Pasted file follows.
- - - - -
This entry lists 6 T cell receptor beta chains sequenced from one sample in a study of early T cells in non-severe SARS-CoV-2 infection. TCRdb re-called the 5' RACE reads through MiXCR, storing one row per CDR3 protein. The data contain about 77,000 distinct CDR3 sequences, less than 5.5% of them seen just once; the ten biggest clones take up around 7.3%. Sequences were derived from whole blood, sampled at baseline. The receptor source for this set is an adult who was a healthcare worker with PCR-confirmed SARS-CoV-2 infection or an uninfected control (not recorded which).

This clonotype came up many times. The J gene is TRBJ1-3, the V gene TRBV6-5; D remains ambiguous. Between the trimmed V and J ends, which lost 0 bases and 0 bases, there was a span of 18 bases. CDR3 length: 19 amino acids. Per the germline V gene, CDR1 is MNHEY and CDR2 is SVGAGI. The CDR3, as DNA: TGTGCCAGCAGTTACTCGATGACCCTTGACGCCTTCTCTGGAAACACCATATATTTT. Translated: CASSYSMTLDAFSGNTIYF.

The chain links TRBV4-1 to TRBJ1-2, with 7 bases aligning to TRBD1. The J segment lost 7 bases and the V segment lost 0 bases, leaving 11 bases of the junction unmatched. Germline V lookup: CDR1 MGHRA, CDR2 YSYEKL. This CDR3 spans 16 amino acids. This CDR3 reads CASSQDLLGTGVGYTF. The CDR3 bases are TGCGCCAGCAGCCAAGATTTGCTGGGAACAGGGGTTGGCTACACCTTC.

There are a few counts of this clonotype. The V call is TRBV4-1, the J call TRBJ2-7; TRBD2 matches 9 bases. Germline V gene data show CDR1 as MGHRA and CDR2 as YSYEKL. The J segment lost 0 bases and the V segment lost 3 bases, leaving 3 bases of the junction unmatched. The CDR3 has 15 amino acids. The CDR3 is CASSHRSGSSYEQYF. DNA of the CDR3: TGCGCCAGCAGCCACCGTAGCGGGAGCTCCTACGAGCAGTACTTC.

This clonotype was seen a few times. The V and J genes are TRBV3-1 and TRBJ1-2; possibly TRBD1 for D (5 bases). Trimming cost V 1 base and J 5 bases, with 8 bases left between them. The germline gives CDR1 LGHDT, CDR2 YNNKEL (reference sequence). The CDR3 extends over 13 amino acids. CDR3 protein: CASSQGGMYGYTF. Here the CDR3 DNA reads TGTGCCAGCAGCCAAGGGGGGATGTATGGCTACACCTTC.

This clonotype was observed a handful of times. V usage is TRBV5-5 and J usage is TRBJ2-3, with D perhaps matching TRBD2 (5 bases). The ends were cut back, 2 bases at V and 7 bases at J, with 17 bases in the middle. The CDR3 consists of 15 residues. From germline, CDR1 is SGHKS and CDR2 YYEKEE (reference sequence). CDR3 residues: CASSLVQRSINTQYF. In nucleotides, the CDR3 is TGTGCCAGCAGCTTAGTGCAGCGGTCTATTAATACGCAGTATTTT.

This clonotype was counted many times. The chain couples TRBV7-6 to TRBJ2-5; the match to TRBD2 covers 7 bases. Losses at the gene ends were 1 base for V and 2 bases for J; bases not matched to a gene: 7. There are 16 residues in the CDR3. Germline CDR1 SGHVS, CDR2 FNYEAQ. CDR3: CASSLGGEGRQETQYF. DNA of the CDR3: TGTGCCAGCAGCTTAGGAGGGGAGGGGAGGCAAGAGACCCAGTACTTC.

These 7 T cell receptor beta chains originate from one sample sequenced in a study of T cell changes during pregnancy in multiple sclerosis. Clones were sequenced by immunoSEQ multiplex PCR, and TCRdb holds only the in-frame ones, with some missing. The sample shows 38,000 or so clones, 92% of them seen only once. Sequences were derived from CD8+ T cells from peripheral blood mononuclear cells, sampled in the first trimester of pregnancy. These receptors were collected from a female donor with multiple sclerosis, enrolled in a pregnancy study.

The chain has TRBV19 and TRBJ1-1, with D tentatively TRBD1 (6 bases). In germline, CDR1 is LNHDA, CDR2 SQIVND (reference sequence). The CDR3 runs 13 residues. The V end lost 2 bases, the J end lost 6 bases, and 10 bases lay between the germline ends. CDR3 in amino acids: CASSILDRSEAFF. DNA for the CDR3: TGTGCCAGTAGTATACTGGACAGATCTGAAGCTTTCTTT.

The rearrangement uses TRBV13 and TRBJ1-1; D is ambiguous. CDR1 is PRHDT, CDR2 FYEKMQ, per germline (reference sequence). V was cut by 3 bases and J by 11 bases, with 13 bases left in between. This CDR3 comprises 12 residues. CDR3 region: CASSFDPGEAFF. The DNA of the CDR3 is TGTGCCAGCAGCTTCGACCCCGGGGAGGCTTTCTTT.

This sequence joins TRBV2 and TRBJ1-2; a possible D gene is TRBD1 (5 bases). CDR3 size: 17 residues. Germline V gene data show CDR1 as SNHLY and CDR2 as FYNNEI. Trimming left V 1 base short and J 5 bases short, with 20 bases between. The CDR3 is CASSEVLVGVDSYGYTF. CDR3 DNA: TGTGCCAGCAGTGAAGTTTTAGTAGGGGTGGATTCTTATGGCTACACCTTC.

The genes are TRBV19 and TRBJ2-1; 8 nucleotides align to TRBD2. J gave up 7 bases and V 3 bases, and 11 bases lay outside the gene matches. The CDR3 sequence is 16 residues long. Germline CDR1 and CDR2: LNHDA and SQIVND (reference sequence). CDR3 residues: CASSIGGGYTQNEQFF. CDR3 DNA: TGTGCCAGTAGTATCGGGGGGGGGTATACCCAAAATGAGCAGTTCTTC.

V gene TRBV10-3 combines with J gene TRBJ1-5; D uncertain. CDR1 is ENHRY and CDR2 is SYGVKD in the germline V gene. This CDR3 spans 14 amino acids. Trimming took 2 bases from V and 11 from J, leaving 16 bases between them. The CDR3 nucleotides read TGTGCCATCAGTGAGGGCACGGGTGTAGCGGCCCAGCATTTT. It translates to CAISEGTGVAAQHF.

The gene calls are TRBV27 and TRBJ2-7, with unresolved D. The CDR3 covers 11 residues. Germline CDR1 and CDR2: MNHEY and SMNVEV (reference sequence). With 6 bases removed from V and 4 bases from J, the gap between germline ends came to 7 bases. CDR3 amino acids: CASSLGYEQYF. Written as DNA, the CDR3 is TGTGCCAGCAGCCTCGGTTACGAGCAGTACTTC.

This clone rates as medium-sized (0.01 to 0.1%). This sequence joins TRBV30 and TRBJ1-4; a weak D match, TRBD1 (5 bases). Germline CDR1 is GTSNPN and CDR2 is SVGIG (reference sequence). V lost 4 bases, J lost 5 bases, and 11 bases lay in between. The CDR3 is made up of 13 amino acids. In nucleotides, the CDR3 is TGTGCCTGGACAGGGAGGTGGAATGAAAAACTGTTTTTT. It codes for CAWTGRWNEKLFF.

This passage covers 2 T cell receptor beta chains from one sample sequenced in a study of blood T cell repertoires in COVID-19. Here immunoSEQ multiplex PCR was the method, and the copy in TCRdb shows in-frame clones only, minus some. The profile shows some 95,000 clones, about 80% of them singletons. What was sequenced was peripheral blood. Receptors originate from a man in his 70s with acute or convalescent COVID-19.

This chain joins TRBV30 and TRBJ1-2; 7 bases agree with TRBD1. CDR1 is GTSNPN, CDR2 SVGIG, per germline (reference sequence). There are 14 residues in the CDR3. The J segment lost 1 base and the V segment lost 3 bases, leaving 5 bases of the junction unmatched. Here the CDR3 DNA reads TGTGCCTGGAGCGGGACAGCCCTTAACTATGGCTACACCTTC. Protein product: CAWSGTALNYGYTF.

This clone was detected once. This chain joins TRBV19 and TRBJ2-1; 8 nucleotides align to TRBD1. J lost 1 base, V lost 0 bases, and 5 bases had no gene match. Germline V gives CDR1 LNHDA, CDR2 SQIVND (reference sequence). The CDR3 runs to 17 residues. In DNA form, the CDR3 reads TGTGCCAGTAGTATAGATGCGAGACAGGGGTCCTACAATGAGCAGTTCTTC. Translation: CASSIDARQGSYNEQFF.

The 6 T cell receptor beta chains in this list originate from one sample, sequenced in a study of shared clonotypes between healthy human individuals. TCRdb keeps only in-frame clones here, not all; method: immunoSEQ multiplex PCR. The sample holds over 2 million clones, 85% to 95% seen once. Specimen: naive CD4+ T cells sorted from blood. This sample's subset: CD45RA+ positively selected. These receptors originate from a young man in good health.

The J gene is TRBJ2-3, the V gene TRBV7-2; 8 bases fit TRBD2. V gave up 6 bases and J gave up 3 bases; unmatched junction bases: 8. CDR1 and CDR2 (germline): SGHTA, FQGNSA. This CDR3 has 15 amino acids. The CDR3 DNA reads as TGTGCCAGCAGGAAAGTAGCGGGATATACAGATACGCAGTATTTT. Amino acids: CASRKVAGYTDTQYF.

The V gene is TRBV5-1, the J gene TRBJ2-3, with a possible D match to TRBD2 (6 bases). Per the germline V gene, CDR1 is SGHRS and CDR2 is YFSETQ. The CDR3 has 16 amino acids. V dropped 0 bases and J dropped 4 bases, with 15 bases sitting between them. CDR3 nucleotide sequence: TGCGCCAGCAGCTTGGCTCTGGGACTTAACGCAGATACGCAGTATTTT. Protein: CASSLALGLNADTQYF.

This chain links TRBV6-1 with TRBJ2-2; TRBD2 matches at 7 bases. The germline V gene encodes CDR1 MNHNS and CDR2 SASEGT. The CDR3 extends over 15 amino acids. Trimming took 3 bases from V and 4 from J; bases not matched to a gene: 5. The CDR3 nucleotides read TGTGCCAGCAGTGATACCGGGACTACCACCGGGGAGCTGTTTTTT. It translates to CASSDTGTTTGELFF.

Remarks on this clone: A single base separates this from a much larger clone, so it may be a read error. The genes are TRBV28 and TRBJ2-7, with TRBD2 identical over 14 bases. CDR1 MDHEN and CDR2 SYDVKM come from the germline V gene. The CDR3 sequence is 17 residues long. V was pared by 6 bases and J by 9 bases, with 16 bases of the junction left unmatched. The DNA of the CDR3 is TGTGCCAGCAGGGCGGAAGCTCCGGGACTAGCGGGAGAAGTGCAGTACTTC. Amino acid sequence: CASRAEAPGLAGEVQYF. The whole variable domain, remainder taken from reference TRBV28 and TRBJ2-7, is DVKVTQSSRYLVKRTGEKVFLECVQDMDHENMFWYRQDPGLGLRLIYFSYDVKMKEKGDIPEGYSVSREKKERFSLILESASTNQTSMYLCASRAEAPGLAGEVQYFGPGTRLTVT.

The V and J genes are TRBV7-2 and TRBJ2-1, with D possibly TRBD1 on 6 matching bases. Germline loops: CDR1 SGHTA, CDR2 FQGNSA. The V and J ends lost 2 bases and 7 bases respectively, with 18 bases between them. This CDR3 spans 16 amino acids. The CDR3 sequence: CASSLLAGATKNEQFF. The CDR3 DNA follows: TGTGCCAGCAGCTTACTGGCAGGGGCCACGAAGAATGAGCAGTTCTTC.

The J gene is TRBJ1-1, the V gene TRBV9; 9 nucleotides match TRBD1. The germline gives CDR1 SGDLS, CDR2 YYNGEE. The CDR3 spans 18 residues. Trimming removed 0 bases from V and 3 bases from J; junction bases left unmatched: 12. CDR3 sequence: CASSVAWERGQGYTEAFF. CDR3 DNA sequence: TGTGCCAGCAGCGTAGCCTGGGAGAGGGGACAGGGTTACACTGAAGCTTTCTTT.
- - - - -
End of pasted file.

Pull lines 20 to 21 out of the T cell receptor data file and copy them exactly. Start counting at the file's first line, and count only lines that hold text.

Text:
The J gene is TRBJ2-3, the V gene TRBV7-2; 8 bases fit TRBD2. V gave up 6 bases and J gave up 3 bases; unmatched junction bases: 8. CDR1 and CDR2 (germline): SGHTA, FQGNSA. This CDR3 has 15 amino acids. The CDR3 DNA reads as TGTGCCAGCAGGAAAGTAGCGGGATATACAGATACGCAGTATTTT. Amino acids: CASRKVAGYTDTQYF.

The V gene is TRBV5-1, the J gene TRBJ2-3, with a possible D match to TRBD2 (6 bases). Per the germline V gene, CDR1 is SGHRS and CDR2 is YFSETQ. The CDR3 has 16 amino acids. V dropped 0 bases and J dropped 4 bases, with 15 bases sitting between them. CDR3 nucleotide sequence: TGCGCCAGCAGCTTGGCTCTGGGACTTAACGCAGATACGCAGTATTTT. Protein: CASSLALGLNADTQYF.